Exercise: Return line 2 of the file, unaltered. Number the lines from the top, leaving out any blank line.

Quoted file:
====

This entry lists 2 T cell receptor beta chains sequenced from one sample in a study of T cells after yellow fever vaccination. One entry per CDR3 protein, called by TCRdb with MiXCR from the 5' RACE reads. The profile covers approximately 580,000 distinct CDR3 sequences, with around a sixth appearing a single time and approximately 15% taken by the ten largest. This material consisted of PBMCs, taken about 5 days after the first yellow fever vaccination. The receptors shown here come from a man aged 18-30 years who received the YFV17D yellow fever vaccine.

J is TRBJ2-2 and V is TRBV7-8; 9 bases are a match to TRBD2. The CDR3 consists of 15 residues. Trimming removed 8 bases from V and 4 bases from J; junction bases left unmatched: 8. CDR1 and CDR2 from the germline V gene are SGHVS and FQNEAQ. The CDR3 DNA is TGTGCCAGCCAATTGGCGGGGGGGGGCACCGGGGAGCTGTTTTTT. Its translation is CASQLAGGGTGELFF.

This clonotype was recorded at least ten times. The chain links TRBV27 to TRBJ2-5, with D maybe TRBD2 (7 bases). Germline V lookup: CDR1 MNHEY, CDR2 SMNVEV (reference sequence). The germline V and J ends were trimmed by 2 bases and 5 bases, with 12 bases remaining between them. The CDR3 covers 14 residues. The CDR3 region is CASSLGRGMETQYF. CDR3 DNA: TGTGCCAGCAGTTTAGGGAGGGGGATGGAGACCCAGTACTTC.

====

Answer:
J is TRBJ2-2 and V is TRBV7-8; 9 bases are a match to TRBD2. The CDR3 consists of 15 residues. Trimming removed 8 bases from V and 4 bases from J; junction bases left unmatched: 8. CDR1 and CDR2 from the germline V gene are SGHVS and FQNEAQ. The CDR3 DNA is TGTGCCAGCCAATTGGCGGGGGGGGGCACCGGGGAGCTGTTTTTT. Its translation is CASQLAGGGTGELFF.